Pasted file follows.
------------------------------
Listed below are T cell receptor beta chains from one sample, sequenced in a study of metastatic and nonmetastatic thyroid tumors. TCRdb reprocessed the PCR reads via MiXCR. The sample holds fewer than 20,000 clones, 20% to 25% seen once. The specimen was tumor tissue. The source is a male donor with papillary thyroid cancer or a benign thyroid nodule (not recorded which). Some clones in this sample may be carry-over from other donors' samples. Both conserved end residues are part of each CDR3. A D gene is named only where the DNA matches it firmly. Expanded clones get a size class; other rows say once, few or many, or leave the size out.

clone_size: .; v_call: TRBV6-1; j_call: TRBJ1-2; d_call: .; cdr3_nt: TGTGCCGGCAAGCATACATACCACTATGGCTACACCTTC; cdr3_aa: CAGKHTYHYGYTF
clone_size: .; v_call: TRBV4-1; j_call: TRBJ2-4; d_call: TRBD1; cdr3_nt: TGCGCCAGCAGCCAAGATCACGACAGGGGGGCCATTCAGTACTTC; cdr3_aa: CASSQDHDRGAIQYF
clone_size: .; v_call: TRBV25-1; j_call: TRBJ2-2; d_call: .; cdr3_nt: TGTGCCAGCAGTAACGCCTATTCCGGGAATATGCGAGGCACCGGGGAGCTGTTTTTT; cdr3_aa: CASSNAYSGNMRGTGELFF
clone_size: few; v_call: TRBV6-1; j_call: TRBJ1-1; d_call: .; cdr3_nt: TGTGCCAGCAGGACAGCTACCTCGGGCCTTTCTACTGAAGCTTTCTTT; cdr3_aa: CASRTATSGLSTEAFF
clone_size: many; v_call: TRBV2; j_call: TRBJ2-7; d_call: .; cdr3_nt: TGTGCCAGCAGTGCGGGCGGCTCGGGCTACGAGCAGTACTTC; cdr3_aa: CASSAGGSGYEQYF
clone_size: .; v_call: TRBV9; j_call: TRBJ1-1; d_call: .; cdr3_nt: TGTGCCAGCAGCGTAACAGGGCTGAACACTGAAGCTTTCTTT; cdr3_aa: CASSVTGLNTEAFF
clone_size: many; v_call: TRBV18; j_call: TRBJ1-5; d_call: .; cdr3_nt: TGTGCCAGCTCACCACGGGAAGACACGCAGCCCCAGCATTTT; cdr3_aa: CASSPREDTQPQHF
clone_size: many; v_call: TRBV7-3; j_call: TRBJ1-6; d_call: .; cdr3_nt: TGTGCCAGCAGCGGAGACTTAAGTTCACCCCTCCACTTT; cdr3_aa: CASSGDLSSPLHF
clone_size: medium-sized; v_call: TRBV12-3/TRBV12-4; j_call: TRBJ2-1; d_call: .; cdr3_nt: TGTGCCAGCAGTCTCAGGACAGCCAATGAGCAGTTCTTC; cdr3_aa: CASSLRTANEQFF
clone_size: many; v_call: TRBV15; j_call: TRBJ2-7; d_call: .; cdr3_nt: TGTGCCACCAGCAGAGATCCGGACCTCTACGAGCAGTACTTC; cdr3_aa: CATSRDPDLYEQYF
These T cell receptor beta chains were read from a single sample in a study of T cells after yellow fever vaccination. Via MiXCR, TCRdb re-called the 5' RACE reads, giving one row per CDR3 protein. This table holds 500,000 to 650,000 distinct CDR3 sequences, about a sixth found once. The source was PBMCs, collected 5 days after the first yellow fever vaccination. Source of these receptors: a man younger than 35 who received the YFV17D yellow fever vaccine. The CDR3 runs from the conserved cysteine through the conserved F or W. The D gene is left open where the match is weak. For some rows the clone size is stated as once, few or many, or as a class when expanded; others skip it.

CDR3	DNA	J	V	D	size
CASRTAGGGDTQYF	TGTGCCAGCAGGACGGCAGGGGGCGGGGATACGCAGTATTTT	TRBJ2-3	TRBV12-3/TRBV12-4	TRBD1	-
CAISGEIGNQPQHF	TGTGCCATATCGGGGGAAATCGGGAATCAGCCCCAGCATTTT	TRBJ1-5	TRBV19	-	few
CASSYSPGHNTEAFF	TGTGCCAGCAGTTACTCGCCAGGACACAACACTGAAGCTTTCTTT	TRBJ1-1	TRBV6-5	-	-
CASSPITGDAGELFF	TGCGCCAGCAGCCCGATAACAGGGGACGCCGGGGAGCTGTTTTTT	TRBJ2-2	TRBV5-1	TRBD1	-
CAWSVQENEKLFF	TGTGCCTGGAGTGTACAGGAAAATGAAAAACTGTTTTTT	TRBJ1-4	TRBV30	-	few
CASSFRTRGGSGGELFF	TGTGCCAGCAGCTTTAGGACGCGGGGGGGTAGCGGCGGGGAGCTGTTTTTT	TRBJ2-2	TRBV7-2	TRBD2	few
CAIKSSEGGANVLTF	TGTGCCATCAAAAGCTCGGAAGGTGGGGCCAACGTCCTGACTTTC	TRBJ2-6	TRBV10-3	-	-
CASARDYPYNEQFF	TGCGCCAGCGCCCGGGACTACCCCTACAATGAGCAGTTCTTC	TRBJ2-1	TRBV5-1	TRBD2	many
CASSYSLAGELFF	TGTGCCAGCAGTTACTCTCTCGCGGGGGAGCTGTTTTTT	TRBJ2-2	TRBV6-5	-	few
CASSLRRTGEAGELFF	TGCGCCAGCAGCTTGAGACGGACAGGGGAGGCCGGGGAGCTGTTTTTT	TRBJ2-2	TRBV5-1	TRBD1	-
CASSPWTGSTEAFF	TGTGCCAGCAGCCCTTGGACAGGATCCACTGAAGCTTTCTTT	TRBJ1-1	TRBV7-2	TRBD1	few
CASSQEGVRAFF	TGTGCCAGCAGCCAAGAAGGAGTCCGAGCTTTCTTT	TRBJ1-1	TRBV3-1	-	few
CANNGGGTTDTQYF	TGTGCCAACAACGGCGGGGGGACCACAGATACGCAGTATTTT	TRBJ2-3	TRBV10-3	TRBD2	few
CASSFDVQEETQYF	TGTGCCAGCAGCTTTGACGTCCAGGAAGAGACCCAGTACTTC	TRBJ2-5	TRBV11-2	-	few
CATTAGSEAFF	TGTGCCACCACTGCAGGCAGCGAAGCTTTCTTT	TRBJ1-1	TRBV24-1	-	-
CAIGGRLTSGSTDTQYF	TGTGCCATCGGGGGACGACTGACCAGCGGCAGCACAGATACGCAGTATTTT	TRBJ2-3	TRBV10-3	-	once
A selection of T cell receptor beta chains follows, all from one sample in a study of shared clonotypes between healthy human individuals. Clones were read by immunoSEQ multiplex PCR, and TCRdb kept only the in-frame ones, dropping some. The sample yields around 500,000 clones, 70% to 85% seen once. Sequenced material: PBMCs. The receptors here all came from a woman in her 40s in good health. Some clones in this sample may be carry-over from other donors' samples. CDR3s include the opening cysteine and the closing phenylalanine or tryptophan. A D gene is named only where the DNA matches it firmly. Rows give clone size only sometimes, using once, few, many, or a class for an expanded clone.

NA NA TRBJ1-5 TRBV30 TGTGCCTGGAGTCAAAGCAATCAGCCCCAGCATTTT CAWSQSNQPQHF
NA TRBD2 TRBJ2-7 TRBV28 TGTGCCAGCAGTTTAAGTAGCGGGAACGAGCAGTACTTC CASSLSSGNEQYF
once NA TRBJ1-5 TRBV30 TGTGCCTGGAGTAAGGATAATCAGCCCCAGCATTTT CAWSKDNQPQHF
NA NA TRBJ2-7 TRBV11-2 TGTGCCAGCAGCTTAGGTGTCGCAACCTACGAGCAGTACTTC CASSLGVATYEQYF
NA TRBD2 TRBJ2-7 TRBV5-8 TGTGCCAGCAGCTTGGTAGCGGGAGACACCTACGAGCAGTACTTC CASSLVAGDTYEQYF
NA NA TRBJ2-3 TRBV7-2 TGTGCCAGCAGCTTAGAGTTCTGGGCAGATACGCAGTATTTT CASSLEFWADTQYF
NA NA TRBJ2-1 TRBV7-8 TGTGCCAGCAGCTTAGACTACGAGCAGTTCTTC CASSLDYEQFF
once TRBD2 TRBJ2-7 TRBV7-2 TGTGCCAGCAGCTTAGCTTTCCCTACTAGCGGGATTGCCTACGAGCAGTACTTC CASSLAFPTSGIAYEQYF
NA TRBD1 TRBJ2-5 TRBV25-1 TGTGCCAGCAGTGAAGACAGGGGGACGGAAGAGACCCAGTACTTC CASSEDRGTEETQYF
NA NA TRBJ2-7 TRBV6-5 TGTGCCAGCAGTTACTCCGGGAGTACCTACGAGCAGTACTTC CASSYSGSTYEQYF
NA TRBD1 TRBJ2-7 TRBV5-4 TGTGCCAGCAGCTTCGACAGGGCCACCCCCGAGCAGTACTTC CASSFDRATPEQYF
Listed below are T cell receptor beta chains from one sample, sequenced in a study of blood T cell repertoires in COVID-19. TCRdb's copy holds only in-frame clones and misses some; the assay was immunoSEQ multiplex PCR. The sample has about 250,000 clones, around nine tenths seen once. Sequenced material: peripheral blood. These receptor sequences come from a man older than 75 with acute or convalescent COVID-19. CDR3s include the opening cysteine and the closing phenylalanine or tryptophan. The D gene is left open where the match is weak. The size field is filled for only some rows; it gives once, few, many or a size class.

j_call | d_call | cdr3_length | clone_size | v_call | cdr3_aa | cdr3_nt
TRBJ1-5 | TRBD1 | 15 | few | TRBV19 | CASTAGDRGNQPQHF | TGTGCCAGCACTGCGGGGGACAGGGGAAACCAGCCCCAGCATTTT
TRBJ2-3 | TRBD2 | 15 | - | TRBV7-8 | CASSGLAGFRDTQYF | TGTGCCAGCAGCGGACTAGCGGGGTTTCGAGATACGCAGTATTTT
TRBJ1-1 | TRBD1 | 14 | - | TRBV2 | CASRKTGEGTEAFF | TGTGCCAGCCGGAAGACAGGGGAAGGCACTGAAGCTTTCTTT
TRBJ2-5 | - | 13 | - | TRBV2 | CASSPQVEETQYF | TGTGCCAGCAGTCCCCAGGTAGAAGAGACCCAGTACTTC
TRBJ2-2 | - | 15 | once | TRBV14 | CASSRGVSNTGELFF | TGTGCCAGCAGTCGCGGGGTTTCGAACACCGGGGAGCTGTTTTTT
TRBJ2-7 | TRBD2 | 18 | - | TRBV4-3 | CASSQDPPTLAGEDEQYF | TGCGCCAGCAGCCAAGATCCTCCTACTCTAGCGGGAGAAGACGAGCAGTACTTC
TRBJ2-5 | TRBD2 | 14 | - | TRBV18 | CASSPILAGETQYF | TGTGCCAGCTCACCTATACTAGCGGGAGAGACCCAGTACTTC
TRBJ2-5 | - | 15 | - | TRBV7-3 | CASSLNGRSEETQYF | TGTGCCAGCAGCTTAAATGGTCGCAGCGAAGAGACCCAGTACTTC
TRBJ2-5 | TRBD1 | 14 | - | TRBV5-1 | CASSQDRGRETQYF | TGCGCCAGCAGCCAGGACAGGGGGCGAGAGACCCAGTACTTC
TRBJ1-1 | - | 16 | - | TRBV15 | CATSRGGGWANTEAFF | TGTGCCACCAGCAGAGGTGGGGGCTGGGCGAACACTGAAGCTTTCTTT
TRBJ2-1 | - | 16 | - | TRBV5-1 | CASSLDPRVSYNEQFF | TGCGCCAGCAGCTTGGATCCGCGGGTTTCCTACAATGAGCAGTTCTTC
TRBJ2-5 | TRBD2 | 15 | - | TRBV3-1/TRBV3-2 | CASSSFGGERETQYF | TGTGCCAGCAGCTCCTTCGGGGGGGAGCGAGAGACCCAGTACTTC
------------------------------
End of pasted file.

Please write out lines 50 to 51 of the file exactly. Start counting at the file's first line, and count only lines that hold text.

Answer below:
TRBJ2-5 | TRBD2 | 14 | - | TRBV18 | CASSPILAGETQYF | TGTGCCAGCTCACCTATACTAGCGGGAGAGACCCAGTACTTC
TRBJ2-5 | - | 15 | - | TRBV7-3 | CASSLNGRSEETQYF | TGTGCCAGCAGCTTAAATGGTCGCAGCGAAGAGACCCAGTACTTC